Ronald Evens, MD, professor of radiology at Washington University School of Medicine and of medical economics at the university’s Olin Business School, has been appointed chairman of the Board of Regents for the National Library of Medicine (NLM).
Evens was director of the Mallinckrodt Institute of Radiology from 1971 to 1999, president of St. Louis Children’s Hospital from 1985 to 1988, vice chancellor for finance and administration for the university from 1988 to 1991, and president of Barnes-Jewish Hospital from 1999 to 2009.
The NLM Board of Regents, which comprises 10 appointed and nine ex officio members, helps advise and guide the library as it manages the worldwide flow of medical information.
The NLM is a division of the National Institutes of Health (NIH). Located in Bethesda, Md., it is the world’s largest medical library, housing not only historic medical manuscripts dating back more than 1,000 years but also vast computer records of the latest research and discoveries in everything from the Human Genome Project to information on toxins in the environment.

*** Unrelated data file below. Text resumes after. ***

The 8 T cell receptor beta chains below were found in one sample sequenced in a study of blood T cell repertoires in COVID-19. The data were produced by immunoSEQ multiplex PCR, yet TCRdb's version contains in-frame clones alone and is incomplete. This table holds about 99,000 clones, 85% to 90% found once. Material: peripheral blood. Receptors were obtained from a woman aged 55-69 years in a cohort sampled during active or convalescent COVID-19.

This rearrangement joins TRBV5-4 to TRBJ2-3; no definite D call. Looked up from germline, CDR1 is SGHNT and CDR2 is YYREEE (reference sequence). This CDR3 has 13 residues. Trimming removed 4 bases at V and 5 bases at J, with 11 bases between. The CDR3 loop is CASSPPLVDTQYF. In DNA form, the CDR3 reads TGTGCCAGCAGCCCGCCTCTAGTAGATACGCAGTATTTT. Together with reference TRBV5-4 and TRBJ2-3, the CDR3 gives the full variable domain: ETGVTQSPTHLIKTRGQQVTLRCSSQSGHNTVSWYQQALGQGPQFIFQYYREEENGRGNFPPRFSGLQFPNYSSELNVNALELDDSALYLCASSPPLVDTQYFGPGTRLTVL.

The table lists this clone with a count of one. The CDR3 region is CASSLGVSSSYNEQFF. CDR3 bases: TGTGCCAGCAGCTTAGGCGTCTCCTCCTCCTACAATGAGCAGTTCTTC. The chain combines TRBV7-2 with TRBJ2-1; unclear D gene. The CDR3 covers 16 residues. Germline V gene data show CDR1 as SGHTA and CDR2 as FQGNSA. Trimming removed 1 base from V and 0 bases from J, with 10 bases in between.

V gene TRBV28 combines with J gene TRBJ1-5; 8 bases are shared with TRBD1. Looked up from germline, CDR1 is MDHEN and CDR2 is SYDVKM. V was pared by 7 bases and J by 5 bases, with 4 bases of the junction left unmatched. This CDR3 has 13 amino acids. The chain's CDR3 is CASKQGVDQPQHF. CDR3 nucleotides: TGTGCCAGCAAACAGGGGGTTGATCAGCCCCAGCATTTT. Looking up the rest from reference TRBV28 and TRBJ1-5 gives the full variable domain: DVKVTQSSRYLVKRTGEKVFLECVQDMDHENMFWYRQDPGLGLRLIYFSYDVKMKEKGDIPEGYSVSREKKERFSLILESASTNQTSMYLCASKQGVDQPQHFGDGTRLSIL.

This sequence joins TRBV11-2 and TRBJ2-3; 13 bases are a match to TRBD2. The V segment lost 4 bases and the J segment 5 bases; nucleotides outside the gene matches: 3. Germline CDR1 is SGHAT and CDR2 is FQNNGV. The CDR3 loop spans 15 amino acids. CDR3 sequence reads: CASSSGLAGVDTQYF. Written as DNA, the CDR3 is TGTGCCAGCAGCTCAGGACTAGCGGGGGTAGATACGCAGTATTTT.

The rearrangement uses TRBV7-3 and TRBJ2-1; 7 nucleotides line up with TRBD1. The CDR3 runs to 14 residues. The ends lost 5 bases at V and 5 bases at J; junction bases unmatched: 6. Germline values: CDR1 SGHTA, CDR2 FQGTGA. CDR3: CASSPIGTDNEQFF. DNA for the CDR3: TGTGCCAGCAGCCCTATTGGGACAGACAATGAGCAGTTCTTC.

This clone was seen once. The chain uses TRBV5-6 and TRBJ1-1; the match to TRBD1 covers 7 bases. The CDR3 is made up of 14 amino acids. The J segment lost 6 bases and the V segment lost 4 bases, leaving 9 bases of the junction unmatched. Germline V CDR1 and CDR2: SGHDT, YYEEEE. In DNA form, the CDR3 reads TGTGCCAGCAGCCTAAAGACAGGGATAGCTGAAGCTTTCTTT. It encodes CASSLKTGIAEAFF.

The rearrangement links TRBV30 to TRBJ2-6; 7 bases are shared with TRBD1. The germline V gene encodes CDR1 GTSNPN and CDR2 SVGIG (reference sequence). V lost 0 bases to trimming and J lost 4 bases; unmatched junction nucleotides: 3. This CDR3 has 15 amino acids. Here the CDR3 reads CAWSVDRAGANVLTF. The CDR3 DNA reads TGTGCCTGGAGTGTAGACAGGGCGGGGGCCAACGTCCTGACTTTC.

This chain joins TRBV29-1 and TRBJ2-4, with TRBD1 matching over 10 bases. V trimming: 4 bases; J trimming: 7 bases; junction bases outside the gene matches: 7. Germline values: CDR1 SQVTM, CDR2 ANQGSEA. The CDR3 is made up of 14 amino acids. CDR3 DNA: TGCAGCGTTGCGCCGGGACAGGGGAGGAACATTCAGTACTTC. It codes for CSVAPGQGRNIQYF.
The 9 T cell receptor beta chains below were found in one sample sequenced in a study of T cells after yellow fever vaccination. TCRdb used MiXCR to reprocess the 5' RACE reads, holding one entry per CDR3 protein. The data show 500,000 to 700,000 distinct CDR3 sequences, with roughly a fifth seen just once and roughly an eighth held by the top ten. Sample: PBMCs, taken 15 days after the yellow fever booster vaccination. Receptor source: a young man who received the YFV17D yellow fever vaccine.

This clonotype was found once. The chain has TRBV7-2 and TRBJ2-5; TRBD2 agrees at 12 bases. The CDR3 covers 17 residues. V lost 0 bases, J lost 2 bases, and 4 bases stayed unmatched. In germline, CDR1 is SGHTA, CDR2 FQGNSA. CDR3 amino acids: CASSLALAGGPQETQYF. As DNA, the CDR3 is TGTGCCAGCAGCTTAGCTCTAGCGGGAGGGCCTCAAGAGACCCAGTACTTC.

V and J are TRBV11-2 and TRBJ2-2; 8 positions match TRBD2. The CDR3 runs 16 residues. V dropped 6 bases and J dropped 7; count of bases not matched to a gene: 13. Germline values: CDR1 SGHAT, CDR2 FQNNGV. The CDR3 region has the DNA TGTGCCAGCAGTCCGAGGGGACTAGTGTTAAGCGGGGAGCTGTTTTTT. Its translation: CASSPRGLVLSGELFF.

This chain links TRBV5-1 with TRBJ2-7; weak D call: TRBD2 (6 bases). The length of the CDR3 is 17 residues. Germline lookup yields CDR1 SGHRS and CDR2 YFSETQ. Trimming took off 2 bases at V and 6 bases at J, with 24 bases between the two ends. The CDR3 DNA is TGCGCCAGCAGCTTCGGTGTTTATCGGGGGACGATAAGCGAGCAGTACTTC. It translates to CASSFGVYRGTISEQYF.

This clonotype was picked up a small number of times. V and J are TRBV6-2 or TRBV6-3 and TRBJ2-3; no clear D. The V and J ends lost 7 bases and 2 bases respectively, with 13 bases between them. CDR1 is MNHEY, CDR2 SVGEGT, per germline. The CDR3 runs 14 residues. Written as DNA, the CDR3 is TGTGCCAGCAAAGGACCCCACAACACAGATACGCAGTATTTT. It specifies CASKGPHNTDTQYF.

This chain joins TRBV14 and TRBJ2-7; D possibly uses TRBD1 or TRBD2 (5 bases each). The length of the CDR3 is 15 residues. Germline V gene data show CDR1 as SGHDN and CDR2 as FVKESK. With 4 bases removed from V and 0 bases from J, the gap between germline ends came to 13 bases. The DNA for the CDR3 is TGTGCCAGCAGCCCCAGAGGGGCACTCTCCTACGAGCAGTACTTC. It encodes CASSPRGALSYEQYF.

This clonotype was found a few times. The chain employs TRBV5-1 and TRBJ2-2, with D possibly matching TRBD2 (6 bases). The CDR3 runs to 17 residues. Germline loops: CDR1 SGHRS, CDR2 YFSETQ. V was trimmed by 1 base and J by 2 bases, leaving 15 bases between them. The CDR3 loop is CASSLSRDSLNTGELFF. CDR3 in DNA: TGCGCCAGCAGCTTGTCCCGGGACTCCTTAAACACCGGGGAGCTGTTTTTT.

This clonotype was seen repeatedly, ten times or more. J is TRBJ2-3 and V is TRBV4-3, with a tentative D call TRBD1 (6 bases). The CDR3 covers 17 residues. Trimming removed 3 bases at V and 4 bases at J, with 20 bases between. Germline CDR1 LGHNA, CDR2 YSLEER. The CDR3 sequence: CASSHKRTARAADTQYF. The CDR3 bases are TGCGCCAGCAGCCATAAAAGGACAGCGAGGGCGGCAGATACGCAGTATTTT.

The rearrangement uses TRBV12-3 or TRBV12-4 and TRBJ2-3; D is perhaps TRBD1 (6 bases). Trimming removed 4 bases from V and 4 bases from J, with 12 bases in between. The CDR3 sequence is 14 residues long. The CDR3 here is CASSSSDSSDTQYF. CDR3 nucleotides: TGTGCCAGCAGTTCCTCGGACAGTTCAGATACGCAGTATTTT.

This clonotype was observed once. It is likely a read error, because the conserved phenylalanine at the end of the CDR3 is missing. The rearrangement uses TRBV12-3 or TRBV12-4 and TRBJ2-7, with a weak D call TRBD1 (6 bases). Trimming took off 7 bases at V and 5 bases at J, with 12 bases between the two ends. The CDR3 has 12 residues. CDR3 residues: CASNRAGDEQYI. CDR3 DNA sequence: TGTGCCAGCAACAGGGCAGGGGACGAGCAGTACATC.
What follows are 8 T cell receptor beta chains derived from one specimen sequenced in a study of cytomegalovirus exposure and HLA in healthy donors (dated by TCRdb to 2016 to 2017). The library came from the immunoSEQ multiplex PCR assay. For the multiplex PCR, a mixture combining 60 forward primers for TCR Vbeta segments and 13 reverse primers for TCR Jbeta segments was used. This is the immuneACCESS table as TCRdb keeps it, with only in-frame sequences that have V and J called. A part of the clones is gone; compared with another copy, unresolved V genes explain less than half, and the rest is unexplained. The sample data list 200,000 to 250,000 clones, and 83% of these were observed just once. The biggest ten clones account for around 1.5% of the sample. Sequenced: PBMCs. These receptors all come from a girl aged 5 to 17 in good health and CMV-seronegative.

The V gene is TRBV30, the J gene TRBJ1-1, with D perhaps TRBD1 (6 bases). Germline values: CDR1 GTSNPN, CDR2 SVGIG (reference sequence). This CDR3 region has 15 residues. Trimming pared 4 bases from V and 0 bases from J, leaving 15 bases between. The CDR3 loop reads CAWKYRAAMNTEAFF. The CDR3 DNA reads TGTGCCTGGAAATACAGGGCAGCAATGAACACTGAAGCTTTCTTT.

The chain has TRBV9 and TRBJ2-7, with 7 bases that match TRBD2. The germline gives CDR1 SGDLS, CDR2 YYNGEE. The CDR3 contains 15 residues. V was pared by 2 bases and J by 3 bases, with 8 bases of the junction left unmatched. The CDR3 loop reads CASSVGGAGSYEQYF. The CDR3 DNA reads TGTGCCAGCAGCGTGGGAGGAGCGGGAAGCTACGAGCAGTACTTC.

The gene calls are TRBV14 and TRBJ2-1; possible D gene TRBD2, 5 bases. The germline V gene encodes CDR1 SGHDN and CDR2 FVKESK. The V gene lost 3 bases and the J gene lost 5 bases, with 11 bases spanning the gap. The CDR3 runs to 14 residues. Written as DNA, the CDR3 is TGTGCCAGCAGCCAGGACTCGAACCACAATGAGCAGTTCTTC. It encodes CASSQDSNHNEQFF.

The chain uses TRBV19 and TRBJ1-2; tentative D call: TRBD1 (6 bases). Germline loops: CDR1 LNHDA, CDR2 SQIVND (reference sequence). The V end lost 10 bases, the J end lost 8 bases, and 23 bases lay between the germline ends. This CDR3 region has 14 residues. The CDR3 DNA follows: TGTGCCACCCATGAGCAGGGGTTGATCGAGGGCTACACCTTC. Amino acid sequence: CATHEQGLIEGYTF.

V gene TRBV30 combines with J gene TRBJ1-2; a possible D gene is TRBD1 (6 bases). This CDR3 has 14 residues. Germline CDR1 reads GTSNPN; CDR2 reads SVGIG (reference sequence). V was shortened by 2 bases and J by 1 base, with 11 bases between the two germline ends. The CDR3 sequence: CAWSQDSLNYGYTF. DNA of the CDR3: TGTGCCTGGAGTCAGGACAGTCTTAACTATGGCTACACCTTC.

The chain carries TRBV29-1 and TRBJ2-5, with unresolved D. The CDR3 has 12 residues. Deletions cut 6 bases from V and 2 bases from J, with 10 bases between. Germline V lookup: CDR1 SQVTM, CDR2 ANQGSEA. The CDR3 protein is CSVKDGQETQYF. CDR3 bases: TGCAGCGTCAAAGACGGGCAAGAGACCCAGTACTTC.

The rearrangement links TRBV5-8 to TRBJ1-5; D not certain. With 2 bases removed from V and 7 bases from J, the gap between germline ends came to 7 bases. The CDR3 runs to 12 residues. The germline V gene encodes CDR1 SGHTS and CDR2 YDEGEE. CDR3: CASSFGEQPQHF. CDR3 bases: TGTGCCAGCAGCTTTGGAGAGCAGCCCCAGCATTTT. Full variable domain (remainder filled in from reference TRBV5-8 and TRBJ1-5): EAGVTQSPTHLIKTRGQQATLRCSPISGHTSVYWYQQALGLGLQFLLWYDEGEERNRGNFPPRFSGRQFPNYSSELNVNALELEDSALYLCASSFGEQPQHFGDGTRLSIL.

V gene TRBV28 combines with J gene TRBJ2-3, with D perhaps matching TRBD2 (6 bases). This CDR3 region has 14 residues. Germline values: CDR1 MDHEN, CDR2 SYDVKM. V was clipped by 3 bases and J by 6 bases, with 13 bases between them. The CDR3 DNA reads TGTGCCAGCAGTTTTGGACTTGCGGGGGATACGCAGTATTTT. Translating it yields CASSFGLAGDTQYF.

Many of the library’s services, such as PubMed, a searchable database of millions of medical studies, and TOXNET, an integrated database of hazardous chemicals, toxic releases and environmental health, are available for free online.
The library also acts as a worldwide clearinghouse for information about medicine, biological sciences, genetics, the environment, clinical trials, health care, clinical research, electronic medical records and other scientific and biomedical topics.
Washington University School of Medicine’s 2,100 employed and volunteer faculty physicians also are the medical staff of Barnes-Jewish and St. Louis Children’s hospitals. The School of Medicine is one of the leading medical research, teaching and patient-care institutions in the nation, currently ranked sixth in the nation by U.S. News & World Report. Through its affiliations with Barnes-Jewish and St. Louis Children’s hospitals, the School of Medicine is linked to BJC HealthCare.